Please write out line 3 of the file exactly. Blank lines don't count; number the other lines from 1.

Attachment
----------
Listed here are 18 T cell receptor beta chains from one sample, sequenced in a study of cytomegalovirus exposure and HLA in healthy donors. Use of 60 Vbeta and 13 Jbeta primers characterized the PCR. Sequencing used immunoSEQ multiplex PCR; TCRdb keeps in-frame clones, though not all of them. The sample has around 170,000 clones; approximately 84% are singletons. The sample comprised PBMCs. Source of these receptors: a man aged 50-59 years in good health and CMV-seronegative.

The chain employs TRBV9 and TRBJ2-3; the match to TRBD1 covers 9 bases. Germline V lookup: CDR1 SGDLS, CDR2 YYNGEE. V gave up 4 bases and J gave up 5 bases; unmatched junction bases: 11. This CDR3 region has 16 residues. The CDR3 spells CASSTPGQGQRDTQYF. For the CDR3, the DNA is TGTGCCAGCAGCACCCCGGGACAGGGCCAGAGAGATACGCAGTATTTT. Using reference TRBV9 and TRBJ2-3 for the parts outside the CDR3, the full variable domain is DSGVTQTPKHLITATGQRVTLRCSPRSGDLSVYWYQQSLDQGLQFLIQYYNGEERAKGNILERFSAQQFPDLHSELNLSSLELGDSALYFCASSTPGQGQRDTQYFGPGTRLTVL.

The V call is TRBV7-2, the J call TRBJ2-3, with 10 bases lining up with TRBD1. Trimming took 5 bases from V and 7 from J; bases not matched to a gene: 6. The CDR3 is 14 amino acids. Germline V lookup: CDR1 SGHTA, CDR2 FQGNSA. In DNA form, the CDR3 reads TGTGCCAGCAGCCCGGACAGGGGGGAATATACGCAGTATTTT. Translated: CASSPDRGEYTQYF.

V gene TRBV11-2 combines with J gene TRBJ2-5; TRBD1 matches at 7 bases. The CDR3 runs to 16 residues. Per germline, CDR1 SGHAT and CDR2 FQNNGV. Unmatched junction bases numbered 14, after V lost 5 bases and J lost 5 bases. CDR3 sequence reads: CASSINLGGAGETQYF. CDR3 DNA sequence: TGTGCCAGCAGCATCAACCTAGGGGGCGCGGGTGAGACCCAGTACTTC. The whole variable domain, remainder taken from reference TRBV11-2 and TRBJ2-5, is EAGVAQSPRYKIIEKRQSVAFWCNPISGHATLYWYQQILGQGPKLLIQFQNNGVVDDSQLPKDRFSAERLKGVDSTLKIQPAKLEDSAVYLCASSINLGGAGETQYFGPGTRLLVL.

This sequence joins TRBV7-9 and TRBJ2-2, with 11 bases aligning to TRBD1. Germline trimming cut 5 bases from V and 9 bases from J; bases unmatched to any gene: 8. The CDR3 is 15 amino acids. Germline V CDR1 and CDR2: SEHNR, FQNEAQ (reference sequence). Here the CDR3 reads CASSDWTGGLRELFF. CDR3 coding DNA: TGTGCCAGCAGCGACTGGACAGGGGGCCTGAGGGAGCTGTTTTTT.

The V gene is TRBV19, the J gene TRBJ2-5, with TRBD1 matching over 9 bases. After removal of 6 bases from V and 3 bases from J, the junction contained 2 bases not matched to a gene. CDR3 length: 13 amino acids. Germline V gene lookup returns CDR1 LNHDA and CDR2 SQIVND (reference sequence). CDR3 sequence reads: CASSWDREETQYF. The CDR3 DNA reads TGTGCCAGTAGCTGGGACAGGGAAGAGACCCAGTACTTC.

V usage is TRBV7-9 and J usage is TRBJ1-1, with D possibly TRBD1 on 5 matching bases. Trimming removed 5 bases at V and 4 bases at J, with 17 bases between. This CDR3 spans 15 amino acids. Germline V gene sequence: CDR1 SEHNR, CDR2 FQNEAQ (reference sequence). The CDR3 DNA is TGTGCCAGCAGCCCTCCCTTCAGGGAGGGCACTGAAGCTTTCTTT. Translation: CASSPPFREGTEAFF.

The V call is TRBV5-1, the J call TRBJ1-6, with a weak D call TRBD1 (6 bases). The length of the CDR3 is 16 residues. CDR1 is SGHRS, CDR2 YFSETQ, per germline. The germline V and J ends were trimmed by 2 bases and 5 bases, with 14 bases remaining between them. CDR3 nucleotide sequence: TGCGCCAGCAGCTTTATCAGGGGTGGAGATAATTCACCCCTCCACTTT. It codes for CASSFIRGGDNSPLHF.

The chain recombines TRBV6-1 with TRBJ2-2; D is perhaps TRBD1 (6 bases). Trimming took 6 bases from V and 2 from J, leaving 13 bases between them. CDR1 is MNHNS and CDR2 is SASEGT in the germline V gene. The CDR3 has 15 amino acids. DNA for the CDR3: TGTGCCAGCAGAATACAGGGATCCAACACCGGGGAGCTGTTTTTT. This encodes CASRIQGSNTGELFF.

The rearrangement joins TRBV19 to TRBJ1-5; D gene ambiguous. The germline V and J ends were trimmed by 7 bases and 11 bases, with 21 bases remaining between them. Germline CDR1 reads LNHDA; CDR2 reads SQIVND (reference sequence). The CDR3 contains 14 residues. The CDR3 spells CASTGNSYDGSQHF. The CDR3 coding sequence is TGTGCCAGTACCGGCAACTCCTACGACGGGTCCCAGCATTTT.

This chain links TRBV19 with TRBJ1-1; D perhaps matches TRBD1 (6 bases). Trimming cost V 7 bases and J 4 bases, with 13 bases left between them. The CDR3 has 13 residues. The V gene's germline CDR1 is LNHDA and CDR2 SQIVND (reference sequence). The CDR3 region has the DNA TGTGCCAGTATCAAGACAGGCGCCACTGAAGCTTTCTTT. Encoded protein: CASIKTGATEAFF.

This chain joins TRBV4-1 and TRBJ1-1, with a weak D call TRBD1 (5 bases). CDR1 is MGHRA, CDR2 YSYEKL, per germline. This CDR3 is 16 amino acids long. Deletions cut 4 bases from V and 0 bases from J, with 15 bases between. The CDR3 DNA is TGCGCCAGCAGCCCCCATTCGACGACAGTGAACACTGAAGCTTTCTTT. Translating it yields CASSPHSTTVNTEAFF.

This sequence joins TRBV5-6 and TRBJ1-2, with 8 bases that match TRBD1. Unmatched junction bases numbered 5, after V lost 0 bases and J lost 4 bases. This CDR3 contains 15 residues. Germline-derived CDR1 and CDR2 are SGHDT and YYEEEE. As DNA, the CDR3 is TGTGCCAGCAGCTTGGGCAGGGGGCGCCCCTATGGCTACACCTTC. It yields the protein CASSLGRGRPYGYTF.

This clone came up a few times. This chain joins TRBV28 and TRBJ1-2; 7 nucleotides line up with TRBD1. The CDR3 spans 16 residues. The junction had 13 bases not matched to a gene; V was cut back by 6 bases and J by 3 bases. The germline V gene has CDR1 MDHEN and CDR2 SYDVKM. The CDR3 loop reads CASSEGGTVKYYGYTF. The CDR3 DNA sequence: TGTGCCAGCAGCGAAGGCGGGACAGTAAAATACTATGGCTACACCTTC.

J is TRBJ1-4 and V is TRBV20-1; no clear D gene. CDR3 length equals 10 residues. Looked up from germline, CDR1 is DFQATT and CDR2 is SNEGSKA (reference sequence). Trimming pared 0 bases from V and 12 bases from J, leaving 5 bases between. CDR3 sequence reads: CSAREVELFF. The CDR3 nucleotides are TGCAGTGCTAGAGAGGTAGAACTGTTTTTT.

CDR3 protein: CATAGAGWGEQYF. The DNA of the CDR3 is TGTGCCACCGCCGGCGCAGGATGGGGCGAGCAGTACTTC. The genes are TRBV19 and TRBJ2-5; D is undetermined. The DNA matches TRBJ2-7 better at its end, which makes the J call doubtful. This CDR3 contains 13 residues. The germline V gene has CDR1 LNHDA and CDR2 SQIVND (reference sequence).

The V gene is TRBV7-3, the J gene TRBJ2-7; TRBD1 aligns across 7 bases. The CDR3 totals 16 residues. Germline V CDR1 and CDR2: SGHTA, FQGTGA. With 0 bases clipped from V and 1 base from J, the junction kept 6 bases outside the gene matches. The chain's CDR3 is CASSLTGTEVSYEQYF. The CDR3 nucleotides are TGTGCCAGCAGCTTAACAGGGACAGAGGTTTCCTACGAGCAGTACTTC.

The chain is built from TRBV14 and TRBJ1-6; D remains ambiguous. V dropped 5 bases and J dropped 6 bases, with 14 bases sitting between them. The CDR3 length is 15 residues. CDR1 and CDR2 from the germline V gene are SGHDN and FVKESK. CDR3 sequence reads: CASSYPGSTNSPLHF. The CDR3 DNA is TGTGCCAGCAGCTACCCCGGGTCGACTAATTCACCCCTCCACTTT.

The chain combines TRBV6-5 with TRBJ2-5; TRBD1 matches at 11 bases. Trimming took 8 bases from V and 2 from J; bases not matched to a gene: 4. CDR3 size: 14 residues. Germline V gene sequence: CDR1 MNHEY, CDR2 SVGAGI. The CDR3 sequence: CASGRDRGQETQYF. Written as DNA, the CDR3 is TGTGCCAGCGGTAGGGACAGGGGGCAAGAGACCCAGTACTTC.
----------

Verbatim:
The V call is TRBV7-2, the J call TRBJ2-3, with 10 bases lining up with TRBD1. Trimming took 5 bases from V and 7 from J; bases not matched to a gene: 6. The CDR3 is 14 amino acids. Germline V lookup: CDR1 SGHTA, CDR2 FQGNSA. In DNA form, the CDR3 reads TGTGCCAGCAGCCCGGACAGGGGGGAATATACGCAGTATTTT. Translated: CASSPDRGEYTQYF.